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Scientific Proof That Positivity Can Alter Reality

Scientific Proof That Positivity Can Alter Reality

In the past, whenever I read a quote telling me to improve my positivity, or whenever I see someone preaching about the benefits of a positive attitude, I roll my eyes, scoff at them and the naivety of their advocacy, and dismiss the idea of being positive altogether.

“Why should I be positive?” I thought, “Positivity will only make me vulnerable and clueless. It won’t push me to make the necessary changes in my life! Also, an optimistic attitude won’t help pay for the bills. I don’t need to be positive.”

And so, every time I encounter something in my life, I was so used to seeing the negative in every life experience that there came a point when I would rather stay at home, lie in bed and write about all the depressing things in my life instead of going to work, talking to new people. learning from these experiences and becoming a new and improved version of me.

As they say, when you hit rock bottom, there is nowhere to go now but up.

I tried going up.

Naturally, it wasn’t easy. I was so used to defaulting to negativity that it really took physical and mental effort on my part to try and look at the brighter things in life.

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Whenever someone criticized me, I refrained from criticizing them back.

I tried to keep an open mind and asked myself if I could learn from the comment. If I could, I’d try to improve. But then, if I couldn’t, I simply let it go. One perk that positivity has made me realize is this: “Sometimes, a criticism aimed at you may not always be about you. ” If that’s the case, then, let it go.

When I lost one of my big clients, it affected me significantly. I panicked, I sulked and I even took my disappointment out on the people closest to me. As a result, I was miserable and broke. No one even wanted to talk to me for the fear of getting hurt.

Again, I had to consciously make a decision to maintain my positivity, even at that time. After having a good cry, I decided to focus on my passion, personal finance. I made an effort to re-connect with loved ones and potential mentors.

The most important thing I did? I learned to say “thank you” to God, to everyone and even to myself!

“Thank you, God, for never failing to bless me with Your grace.”

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“Thank you, family and friends, for believing in me and supporting me for who I am.”

“Thank you, Lianne, for never giving up on yourself.”

And now, I have managed to author a personal finance book, I’ve become a licensed financial adviser, and I get to start on my (very) small publishing business.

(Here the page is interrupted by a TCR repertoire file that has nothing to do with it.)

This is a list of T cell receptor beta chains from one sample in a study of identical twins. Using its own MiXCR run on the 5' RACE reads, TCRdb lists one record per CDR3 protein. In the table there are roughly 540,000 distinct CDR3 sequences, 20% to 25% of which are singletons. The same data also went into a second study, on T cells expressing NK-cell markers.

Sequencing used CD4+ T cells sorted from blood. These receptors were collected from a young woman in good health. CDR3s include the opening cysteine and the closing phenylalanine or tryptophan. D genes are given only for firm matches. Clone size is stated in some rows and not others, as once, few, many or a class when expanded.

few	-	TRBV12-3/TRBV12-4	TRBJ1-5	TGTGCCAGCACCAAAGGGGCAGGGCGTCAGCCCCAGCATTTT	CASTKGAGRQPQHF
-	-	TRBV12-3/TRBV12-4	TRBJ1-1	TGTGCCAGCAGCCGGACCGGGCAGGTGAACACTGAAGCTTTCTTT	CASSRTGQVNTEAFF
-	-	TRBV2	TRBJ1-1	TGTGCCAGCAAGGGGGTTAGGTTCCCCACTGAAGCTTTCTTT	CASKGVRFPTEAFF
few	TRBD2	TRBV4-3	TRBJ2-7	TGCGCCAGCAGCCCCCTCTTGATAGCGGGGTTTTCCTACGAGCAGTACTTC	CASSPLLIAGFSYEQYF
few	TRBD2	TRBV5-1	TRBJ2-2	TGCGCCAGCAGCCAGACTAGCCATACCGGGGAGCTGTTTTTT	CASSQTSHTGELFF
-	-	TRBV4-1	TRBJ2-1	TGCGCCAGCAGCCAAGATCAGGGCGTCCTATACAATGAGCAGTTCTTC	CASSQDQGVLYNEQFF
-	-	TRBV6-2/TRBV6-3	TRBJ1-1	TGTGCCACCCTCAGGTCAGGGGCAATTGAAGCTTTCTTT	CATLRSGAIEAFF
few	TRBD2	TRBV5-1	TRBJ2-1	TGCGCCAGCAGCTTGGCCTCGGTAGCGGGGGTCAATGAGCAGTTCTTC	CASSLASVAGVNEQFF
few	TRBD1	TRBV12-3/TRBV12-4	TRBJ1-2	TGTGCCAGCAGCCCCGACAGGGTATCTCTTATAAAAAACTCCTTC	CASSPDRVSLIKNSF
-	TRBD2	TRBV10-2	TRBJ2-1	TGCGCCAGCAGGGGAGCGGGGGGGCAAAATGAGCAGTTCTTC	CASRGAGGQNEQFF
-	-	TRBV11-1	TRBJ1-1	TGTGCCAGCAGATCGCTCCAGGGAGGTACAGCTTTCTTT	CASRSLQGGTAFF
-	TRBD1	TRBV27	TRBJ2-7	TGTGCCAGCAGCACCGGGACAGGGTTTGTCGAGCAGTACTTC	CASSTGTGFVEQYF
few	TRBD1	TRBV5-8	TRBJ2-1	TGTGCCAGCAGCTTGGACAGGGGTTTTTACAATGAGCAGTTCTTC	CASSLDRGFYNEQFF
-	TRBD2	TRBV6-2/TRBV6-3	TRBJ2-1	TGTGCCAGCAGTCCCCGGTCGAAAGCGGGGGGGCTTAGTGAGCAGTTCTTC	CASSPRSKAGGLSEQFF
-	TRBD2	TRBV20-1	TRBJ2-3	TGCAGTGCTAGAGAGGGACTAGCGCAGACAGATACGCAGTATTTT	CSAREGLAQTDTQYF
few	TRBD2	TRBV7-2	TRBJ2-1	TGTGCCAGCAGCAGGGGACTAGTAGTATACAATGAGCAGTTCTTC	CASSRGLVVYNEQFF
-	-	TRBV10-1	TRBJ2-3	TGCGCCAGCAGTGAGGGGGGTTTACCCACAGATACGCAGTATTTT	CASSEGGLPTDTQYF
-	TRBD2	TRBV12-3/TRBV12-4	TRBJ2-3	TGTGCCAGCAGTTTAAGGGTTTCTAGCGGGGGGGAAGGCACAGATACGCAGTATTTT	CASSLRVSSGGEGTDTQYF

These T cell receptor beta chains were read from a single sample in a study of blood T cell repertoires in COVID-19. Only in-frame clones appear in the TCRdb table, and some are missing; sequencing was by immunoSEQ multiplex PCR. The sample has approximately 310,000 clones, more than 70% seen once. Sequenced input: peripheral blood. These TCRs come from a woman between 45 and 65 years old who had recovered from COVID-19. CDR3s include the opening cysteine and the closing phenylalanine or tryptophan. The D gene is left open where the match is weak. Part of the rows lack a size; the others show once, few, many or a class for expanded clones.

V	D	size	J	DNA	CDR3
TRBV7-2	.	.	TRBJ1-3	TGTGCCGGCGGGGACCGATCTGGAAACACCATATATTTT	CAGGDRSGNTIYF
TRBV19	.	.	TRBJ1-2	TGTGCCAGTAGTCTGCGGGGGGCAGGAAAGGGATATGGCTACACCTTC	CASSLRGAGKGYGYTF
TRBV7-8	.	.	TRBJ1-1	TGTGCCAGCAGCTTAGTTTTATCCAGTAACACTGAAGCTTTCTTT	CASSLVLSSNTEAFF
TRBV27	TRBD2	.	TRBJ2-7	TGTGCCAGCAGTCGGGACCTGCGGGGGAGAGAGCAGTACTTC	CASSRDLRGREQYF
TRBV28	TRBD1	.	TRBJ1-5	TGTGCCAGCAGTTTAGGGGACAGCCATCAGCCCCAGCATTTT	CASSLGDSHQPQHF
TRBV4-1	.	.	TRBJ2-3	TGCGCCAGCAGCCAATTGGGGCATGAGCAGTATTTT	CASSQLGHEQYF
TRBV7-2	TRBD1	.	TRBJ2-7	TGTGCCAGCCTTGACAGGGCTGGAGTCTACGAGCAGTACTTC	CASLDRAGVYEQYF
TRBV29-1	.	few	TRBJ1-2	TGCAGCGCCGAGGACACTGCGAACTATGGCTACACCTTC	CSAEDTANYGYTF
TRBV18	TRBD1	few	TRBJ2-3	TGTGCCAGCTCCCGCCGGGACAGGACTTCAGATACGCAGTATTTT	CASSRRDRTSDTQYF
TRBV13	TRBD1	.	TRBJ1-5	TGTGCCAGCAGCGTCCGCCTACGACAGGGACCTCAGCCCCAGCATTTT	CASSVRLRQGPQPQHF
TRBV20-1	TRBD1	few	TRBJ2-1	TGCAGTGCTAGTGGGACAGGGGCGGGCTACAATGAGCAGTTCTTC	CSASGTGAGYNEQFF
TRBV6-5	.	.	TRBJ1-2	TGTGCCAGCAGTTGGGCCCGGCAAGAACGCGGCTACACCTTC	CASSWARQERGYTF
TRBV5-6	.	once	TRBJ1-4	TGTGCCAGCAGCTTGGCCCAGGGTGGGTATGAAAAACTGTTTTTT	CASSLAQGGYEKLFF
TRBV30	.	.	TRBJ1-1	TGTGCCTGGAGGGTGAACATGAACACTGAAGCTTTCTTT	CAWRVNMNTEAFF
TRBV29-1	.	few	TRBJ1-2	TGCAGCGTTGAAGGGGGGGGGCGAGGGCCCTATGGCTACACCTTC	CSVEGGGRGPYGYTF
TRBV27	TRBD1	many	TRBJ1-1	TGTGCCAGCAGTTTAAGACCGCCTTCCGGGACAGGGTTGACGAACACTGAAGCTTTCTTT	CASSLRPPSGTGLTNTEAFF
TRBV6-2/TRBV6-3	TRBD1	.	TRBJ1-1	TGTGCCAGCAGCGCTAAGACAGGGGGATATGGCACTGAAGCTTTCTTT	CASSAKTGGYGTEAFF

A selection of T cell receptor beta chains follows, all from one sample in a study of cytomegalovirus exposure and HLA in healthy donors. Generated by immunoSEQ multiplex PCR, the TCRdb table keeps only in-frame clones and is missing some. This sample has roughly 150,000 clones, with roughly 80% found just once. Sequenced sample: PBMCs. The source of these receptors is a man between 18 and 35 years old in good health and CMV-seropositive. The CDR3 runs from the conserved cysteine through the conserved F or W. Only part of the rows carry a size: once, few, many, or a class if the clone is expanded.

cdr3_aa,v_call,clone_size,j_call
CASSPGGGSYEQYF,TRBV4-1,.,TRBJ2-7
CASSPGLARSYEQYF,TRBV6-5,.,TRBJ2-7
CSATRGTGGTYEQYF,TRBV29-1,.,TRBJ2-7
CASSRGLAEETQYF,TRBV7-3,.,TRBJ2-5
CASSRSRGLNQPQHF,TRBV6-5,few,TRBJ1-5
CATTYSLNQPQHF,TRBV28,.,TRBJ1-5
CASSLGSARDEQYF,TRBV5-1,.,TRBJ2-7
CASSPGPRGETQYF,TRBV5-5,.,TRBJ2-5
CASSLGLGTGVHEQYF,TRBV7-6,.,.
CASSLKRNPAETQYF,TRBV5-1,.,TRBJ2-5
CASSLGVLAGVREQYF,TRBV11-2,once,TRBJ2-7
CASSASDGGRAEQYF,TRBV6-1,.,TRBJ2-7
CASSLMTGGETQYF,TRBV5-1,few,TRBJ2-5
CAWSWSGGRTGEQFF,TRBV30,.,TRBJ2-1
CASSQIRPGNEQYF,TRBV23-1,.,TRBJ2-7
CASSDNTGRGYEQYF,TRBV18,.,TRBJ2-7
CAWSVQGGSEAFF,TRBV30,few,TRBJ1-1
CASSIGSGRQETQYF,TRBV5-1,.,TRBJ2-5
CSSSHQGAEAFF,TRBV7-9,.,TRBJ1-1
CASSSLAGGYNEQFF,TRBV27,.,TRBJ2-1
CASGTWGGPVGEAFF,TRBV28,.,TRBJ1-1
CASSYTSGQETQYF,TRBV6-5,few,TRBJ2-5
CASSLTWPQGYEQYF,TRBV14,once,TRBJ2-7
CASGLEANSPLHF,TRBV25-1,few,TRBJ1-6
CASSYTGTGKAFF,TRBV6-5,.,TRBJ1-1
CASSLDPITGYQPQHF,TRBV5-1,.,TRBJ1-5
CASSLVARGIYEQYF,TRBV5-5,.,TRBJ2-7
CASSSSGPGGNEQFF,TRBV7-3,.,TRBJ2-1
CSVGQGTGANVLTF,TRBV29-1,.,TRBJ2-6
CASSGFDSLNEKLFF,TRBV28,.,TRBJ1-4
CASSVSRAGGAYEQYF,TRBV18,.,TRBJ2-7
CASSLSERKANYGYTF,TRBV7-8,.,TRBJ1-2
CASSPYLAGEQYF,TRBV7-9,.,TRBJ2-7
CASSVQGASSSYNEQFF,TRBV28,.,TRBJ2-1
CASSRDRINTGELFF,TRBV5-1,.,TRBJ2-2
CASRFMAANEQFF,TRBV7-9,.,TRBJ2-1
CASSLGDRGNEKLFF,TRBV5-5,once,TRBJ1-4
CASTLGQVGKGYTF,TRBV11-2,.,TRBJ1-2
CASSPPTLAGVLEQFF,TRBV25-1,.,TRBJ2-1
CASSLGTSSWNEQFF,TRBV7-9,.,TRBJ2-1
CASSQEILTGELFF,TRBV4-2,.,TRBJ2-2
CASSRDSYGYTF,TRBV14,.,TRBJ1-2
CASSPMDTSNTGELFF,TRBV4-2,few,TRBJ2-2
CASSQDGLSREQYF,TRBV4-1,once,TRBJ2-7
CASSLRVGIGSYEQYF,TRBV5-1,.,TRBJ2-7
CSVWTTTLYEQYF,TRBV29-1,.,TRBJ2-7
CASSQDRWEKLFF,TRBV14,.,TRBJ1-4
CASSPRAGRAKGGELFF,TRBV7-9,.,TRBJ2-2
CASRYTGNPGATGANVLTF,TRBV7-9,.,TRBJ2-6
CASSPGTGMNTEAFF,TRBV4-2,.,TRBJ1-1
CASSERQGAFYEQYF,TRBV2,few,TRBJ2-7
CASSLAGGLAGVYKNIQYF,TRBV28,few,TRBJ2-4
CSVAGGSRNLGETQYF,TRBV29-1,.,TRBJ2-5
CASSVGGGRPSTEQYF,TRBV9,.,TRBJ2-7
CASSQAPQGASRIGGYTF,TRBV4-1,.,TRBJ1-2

Cultivating positivity and learning to be thankful are indeed great life-changers. By doing this, my life has significantly improved and turned a 180.

I understand if you don’t believe me—I was once a cynic, after all. How can I make sure that you’re going to be happy just by harboring positive thoughts and being thankful, right?

can’t give you definite proof based on personal experiences.

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But I do encourage you to reconsider positivity by watching this video:

In this video, Dr. Masaru Emoto placed rice into 3 beakers and poured water into them. For a month:

– He said “Thank you” to the 1st beaker;

– He said “You’re an idiot” to the 2nd beaker;

– And he completely ignored the 3rd beaker.

Can you guess what happened?

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– The rice in the 1st beaker started to ferment wonderfully and give off an amazing aroma;

– The rice in the 2nd beaker turned black;

– And the rice in the 3rd beaker started to rot.

Now, you can either continue being negative and trash-talking yourself, or you can start harboring positivity and empowering yourself to be the best version that you can be.

Science has already spoken.

What do you say?

Featured photo credit: PC250274.JPG/ chilombiano via cdn.morguefile.com

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The Gentle Art of Saying No

The Gentle Art of Saying No

No!

It’s a simple fact that you can never be productive if you take on too many commitments — you simply spread yourself too thin and will not be able to get anything done, at least not well or on time.

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But requests for your time are coming in all the time — through phone, email, IM or in person. To stay productive, and minimize stress, you have to learn the Gentle Art of Saying No — an art that many people have problems with.